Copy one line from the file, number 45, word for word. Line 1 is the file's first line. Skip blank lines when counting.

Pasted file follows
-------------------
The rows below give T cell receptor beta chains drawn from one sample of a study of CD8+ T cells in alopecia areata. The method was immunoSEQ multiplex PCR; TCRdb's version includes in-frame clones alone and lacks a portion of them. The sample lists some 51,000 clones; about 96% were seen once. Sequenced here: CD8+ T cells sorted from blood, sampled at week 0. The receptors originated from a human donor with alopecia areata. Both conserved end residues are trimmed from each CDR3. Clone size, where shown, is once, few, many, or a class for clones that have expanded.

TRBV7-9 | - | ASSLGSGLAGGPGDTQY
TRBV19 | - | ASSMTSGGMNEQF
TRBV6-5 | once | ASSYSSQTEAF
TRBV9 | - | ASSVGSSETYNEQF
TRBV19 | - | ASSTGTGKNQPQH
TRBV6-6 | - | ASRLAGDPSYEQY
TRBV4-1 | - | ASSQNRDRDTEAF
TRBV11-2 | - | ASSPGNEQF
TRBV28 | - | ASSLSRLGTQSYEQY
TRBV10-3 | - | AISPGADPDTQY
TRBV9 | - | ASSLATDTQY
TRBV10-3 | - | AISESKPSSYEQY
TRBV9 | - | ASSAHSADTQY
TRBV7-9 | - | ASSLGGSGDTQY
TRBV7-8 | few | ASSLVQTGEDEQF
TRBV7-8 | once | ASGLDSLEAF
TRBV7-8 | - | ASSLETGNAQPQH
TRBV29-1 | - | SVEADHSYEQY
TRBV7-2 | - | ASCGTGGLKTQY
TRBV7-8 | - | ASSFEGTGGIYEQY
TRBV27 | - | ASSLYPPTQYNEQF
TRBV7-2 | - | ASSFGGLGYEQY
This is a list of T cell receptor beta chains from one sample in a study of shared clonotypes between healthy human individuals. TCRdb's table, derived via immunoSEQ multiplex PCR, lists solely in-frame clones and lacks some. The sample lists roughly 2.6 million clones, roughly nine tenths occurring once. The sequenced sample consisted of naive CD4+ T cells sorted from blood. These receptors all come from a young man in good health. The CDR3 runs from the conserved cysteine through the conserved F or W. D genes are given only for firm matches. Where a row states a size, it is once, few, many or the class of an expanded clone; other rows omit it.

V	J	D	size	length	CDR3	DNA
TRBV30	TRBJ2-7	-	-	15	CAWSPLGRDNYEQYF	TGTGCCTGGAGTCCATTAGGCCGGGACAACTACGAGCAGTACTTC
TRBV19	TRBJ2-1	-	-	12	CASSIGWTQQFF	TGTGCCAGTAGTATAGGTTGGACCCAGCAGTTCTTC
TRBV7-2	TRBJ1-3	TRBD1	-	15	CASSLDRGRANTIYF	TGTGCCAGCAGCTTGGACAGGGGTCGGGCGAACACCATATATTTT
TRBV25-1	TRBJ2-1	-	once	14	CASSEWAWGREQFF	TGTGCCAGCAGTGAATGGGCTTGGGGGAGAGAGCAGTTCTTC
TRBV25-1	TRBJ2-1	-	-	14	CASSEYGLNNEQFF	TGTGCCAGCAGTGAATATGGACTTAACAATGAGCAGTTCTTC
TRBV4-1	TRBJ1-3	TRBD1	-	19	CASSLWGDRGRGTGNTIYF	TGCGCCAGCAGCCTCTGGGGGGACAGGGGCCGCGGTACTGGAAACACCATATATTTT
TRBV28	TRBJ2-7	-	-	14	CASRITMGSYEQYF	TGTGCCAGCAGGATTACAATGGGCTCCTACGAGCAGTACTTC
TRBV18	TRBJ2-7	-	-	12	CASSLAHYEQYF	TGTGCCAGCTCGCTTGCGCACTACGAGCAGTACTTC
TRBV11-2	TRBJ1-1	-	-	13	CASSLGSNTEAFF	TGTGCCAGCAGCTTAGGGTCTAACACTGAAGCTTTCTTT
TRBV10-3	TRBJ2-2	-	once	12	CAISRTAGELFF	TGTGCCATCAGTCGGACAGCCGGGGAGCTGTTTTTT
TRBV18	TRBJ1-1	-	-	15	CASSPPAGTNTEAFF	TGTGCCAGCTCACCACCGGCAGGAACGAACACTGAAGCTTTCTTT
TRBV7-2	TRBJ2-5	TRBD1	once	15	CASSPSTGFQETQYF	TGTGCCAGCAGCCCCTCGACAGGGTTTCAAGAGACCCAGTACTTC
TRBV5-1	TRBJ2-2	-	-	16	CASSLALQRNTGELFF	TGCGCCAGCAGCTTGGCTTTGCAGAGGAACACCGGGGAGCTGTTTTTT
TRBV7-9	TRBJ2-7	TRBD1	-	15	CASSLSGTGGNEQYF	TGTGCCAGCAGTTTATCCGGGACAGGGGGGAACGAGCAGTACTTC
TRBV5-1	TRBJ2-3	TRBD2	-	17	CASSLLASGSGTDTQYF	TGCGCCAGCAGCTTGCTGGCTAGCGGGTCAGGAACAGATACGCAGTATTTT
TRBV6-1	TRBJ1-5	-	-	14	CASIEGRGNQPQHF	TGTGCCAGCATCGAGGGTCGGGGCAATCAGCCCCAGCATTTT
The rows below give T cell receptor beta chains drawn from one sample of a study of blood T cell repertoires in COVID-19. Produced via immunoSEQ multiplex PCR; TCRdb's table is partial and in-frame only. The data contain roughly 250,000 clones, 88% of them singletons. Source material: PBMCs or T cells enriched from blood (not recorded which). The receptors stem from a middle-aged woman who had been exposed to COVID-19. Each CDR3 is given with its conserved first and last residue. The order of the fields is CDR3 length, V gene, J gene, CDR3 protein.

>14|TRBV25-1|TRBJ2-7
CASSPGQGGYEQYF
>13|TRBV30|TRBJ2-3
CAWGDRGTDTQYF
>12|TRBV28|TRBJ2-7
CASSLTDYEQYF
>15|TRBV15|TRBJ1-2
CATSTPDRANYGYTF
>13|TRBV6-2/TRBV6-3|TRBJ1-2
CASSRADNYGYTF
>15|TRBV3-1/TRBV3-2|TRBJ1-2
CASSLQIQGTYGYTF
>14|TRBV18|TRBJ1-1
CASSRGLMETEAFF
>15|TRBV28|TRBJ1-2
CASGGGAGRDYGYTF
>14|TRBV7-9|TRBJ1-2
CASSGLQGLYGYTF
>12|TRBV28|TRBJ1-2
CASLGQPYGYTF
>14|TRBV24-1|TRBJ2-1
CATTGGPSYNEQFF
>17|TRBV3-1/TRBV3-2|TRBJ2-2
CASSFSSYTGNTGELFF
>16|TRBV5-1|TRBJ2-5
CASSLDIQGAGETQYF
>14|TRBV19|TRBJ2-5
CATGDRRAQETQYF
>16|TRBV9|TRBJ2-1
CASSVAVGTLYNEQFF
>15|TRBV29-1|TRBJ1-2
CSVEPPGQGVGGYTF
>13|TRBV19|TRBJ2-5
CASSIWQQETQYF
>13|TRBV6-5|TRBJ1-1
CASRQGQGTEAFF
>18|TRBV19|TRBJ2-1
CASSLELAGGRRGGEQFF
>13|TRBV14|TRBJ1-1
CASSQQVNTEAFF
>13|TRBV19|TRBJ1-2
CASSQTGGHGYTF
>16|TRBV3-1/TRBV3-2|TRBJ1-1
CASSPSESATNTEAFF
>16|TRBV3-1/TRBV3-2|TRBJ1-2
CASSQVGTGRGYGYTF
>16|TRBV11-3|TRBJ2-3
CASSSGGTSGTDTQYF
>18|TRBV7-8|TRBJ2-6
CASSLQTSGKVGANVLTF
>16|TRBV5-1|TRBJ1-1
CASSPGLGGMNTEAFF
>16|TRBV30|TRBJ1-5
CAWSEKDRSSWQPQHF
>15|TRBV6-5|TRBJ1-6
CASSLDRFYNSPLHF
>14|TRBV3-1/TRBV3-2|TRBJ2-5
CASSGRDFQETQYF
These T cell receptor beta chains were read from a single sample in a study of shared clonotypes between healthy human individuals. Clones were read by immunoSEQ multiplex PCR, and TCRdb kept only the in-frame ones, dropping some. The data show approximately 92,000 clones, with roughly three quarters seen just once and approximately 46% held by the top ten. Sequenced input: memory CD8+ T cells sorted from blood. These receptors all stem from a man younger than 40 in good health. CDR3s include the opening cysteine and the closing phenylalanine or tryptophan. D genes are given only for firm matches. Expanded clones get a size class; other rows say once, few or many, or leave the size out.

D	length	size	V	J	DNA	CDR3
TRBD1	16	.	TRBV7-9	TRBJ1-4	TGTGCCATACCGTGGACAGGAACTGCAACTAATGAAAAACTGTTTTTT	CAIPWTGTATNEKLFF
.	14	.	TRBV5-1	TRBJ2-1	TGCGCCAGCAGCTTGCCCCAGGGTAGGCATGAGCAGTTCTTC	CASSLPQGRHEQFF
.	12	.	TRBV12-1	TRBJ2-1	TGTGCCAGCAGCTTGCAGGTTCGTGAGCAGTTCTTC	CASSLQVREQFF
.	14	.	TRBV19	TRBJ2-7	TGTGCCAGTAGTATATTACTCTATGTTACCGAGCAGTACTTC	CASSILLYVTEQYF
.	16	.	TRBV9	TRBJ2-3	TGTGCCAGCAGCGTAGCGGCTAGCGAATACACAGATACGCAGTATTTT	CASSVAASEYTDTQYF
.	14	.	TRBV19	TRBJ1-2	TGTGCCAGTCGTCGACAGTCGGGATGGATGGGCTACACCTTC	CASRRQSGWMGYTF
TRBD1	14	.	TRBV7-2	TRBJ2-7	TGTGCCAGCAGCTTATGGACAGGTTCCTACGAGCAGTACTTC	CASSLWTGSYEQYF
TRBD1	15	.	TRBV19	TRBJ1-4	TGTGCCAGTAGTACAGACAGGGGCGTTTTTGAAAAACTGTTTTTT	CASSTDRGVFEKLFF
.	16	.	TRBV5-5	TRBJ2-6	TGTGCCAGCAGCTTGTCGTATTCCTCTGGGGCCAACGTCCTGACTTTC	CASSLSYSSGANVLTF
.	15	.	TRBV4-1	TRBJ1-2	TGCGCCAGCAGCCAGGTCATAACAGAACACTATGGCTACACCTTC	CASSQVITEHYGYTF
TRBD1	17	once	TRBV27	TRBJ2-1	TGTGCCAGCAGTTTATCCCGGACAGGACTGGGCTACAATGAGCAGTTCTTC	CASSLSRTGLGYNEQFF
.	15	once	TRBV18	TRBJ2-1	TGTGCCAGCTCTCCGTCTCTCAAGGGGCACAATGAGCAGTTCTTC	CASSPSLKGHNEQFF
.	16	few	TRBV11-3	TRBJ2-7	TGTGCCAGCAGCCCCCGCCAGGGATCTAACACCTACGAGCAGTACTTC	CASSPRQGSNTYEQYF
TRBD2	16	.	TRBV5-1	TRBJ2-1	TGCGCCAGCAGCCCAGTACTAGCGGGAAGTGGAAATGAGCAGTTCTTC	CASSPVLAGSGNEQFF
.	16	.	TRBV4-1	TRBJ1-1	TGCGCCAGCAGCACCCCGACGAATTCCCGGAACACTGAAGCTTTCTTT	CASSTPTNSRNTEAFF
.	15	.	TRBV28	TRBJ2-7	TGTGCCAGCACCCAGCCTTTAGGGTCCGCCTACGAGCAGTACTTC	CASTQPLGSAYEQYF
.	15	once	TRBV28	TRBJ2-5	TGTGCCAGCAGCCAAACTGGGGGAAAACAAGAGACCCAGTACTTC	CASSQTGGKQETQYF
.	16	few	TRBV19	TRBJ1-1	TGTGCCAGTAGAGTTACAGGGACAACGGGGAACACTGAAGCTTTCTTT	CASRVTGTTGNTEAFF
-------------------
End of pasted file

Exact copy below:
>13|TRBV30|TRBJ2-3